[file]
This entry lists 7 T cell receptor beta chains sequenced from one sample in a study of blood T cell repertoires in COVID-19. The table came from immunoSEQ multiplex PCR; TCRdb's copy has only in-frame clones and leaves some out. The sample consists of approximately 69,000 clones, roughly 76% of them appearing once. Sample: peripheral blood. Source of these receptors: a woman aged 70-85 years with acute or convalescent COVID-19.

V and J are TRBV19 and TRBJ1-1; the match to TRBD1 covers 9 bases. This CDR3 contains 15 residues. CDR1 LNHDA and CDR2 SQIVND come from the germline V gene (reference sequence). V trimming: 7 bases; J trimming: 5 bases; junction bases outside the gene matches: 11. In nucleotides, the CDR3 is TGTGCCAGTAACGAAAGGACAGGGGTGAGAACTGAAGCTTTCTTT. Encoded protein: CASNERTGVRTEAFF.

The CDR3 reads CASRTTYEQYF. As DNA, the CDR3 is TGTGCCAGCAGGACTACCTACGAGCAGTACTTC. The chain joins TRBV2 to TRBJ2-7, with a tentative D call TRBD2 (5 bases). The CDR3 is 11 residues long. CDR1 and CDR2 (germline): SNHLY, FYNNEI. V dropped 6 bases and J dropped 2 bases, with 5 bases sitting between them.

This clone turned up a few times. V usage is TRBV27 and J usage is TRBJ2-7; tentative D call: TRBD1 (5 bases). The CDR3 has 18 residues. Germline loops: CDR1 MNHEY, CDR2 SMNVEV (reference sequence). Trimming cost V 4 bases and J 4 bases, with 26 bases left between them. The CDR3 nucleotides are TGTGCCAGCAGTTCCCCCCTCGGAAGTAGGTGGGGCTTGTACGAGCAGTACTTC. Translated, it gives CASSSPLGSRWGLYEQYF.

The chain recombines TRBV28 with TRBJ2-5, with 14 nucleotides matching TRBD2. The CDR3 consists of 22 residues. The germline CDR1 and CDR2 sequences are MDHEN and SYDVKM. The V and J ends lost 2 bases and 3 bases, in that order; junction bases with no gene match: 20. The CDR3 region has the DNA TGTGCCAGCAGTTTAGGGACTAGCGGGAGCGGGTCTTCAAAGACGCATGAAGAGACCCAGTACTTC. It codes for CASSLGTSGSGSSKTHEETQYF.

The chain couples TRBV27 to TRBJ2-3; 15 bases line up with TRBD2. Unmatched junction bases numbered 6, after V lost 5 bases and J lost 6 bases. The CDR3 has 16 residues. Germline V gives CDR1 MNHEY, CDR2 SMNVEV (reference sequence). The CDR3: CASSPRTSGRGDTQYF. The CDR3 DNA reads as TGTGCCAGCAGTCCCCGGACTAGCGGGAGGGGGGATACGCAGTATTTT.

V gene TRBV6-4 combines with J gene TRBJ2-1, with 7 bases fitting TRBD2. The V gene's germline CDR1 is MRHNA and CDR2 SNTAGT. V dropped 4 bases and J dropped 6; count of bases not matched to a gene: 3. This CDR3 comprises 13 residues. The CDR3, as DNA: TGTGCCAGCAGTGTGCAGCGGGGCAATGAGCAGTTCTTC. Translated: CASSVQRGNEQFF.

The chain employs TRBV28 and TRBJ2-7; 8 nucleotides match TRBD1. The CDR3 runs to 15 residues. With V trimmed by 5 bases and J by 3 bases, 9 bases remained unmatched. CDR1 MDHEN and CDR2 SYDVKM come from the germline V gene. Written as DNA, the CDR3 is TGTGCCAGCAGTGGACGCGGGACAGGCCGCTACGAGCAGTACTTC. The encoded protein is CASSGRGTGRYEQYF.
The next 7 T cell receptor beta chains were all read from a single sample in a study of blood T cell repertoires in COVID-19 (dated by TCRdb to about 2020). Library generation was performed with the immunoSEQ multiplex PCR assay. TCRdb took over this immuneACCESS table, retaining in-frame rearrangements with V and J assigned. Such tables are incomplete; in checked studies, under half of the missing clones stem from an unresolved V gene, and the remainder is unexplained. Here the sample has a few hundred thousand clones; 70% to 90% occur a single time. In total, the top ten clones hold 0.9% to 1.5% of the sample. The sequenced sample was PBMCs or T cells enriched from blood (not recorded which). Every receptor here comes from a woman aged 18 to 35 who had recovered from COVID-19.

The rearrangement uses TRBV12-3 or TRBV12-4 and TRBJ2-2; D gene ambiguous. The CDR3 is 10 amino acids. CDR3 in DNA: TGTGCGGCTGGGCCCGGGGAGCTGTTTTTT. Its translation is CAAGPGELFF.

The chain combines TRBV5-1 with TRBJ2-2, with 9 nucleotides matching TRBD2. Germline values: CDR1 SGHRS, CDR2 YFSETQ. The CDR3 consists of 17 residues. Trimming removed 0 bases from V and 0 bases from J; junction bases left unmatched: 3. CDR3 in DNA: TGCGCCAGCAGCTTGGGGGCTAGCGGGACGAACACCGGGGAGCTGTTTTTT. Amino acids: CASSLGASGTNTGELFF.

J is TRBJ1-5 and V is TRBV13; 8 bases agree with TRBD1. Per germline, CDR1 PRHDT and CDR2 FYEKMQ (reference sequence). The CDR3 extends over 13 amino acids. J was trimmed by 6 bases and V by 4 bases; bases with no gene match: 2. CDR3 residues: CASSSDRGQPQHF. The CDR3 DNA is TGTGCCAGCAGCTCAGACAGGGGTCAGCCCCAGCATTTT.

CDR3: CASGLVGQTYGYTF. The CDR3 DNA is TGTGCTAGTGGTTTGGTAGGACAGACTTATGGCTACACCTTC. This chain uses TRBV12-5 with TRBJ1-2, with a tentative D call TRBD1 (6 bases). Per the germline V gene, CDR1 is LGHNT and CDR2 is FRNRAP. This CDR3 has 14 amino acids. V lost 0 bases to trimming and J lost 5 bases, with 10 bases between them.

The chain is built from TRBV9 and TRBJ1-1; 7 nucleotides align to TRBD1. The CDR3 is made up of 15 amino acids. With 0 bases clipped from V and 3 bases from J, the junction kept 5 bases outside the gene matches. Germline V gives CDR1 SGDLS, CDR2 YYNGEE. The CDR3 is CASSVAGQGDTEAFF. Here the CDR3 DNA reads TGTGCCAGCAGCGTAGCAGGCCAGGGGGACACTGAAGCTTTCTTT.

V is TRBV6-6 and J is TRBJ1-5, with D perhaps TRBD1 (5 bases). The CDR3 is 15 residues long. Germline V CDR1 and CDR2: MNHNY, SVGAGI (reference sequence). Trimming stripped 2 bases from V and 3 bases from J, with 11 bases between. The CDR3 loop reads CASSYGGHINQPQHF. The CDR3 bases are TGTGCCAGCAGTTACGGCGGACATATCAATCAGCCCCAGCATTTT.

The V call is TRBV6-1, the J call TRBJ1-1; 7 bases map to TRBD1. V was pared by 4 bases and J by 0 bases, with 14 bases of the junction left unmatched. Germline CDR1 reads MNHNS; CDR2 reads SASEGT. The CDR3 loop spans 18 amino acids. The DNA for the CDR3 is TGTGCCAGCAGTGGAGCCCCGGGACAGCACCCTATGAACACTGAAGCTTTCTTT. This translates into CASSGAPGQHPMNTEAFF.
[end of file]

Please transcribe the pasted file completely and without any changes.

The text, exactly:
This entry lists 7 T cell receptor beta chains sequenced from one sample in a study of blood T cell repertoires in COVID-19. The table came from immunoSEQ multiplex PCR; TCRdb's copy has only in-frame clones and leaves some out. The sample consists of approximately 69,000 clones, roughly 76% of them appearing once. Sample: peripheral blood. Source of these receptors: a woman aged 70-85 years with acute or convalescent COVID-19.

V and J are TRBV19 and TRBJ1-1; the match to TRBD1 covers 9 bases. This CDR3 contains 15 residues. CDR1 LNHDA and CDR2 SQIVND come from the germline V gene (reference sequence). V trimming: 7 bases; J trimming: 5 bases; junction bases outside the gene matches: 11. In nucleotides, the CDR3 is TGTGCCAGTAACGAAAGGACAGGGGTGAGAACTGAAGCTTTCTTT. Encoded protein: CASNERTGVRTEAFF.

The CDR3 reads CASRTTYEQYF. As DNA, the CDR3 is TGTGCCAGCAGGACTACCTACGAGCAGTACTTC. The chain joins TRBV2 to TRBJ2-7, with a tentative D call TRBD2 (5 bases). The CDR3 is 11 residues long. CDR1 and CDR2 (germline): SNHLY, FYNNEI. V dropped 6 bases and J dropped 2 bases, with 5 bases sitting between them.

This clone turned up a few times. V usage is TRBV27 and J usage is TRBJ2-7; tentative D call: TRBD1 (5 bases). The CDR3 has 18 residues. Germline loops: CDR1 MNHEY, CDR2 SMNVEV (reference sequence). Trimming cost V 4 bases and J 4 bases, with 26 bases left between them. The CDR3 nucleotides are TGTGCCAGCAGTTCCCCCCTCGGAAGTAGGTGGGGCTTGTACGAGCAGTACTTC. Translated, it gives CASSSPLGSRWGLYEQYF.

The chain recombines TRBV28 with TRBJ2-5, with 14 nucleotides matching TRBD2. The CDR3 consists of 22 residues. The germline CDR1 and CDR2 sequences are MDHEN and SYDVKM. The V and J ends lost 2 bases and 3 bases, in that order; junction bases with no gene match: 20. The CDR3 region has the DNA TGTGCCAGCAGTTTAGGGACTAGCGGGAGCGGGTCTTCAAAGACGCATGAAGAGACCCAGTACTTC. It codes for CASSLGTSGSGSSKTHEETQYF.

The chain couples TRBV27 to TRBJ2-3; 15 bases line up with TRBD2. Unmatched junction bases numbered 6, after V lost 5 bases and J lost 6 bases. The CDR3 has 16 residues. Germline V gives CDR1 MNHEY, CDR2 SMNVEV (reference sequence). The CDR3: CASSPRTSGRGDTQYF. The CDR3 DNA reads as TGTGCCAGCAGTCCCCGGACTAGCGGGAGGGGGGATACGCAGTATTTT.

V gene TRBV6-4 combines with J gene TRBJ2-1, with 7 bases fitting TRBD2. The V gene's germline CDR1 is MRHNA and CDR2 SNTAGT. V dropped 4 bases and J dropped 6; count of bases not matched to a gene: 3. This CDR3 comprises 13 residues. The CDR3, as DNA: TGTGCCAGCAGTGTGCAGCGGGGCAATGAGCAGTTCTTC. Translated: CASSVQRGNEQFF.

The chain employs TRBV28 and TRBJ2-7; 8 nucleotides match TRBD1. The CDR3 runs to 15 residues. With V trimmed by 5 bases and J by 3 bases, 9 bases remained unmatched. CDR1 MDHEN and CDR2 SYDVKM come from the germline V gene. Written as DNA, the CDR3 is TGTGCCAGCAGTGGACGCGGGACAGGCCGCTACGAGCAGTACTTC. The encoded protein is CASSGRGTGRYEQYF.
The next 7 T cell receptor beta chains were all read from a single sample in a study of blood T cell repertoires in COVID-19 (dated by TCRdb to about 2020). Library generation was performed with the immunoSEQ multiplex PCR assay. TCRdb took over this immuneACCESS table, retaining in-frame rearrangements with V and J assigned. Such tables are incomplete; in checked studies, under half of the missing clones stem from an unresolved V gene, and the remainder is unexplained. Here the sample has a few hundred thousand clones; 70% to 90% occur a single time. In total, the top ten clones hold 0.9% to 1.5% of the sample. The sequenced sample was PBMCs or T cells enriched from blood (not recorded which). Every receptor here comes from a woman aged 18 to 35 who had recovered from COVID-19.

The rearrangement uses TRBV12-3 or TRBV12-4 and TRBJ2-2; D gene ambiguous. The CDR3 is 10 amino acids. CDR3 in DNA: TGTGCGGCTGGGCCCGGGGAGCTGTTTTTT. Its translation is CAAGPGELFF.

The chain combines TRBV5-1 with TRBJ2-2, with 9 nucleotides matching TRBD2. Germline values: CDR1 SGHRS, CDR2 YFSETQ. The CDR3 consists of 17 residues. Trimming removed 0 bases from V and 0 bases from J; junction bases left unmatched: 3. CDR3 in DNA: TGCGCCAGCAGCTTGGGGGCTAGCGGGACGAACACCGGGGAGCTGTTTTTT. Amino acids: CASSLGASGTNTGELFF.

J is TRBJ1-5 and V is TRBV13; 8 bases agree with TRBD1. Per germline, CDR1 PRHDT and CDR2 FYEKMQ (reference sequence). The CDR3 extends over 13 amino acids. J was trimmed by 6 bases and V by 4 bases; bases with no gene match: 2. CDR3 residues: CASSSDRGQPQHF. The CDR3 DNA is TGTGCCAGCAGCTCAGACAGGGGTCAGCCCCAGCATTTT.

CDR3: CASGLVGQTYGYTF. The CDR3 DNA is TGTGCTAGTGGTTTGGTAGGACAGACTTATGGCTACACCTTC. This chain uses TRBV12-5 with TRBJ1-2, with a tentative D call TRBD1 (6 bases). Per the germline V gene, CDR1 is LGHNT and CDR2 is FRNRAP. This CDR3 has 14 amino acids. V lost 0 bases to trimming and J lost 5 bases, with 10 bases between them.

The chain is built from TRBV9 and TRBJ1-1; 7 nucleotides align to TRBD1. The CDR3 is made up of 15 amino acids. With 0 bases clipped from V and 3 bases from J, the junction kept 5 bases outside the gene matches. Germline V gives CDR1 SGDLS, CDR2 YYNGEE. The CDR3 is CASSVAGQGDTEAFF. Here the CDR3 DNA reads TGTGCCAGCAGCGTAGCAGGCCAGGGGGACACTGAAGCTTTCTTT.

V is TRBV6-6 and J is TRBJ1-5, with D perhaps TRBD1 (5 bases). The CDR3 is 15 residues long. Germline V CDR1 and CDR2: MNHNY, SVGAGI (reference sequence). Trimming stripped 2 bases from V and 3 bases from J, with 11 bases between. The CDR3 loop reads CASSYGGHINQPQHF. The CDR3 bases are TGTGCCAGCAGTTACGGCGGACATATCAATCAGCCCCAGCATTTT.

The V call is TRBV6-1, the J call TRBJ1-1; 7 bases map to TRBD1. V was pared by 4 bases and J by 0 bases, with 14 bases of the junction left unmatched. Germline CDR1 reads MNHNS; CDR2 reads SASEGT. The CDR3 loop spans 18 amino acids. The DNA for the CDR3 is TGTGCCAGCAGTGGAGCCCCGGGACAGCACCCTATGAACACTGAAGCTTTCTTT. This translates into CASSGAPGQHPMNTEAFF.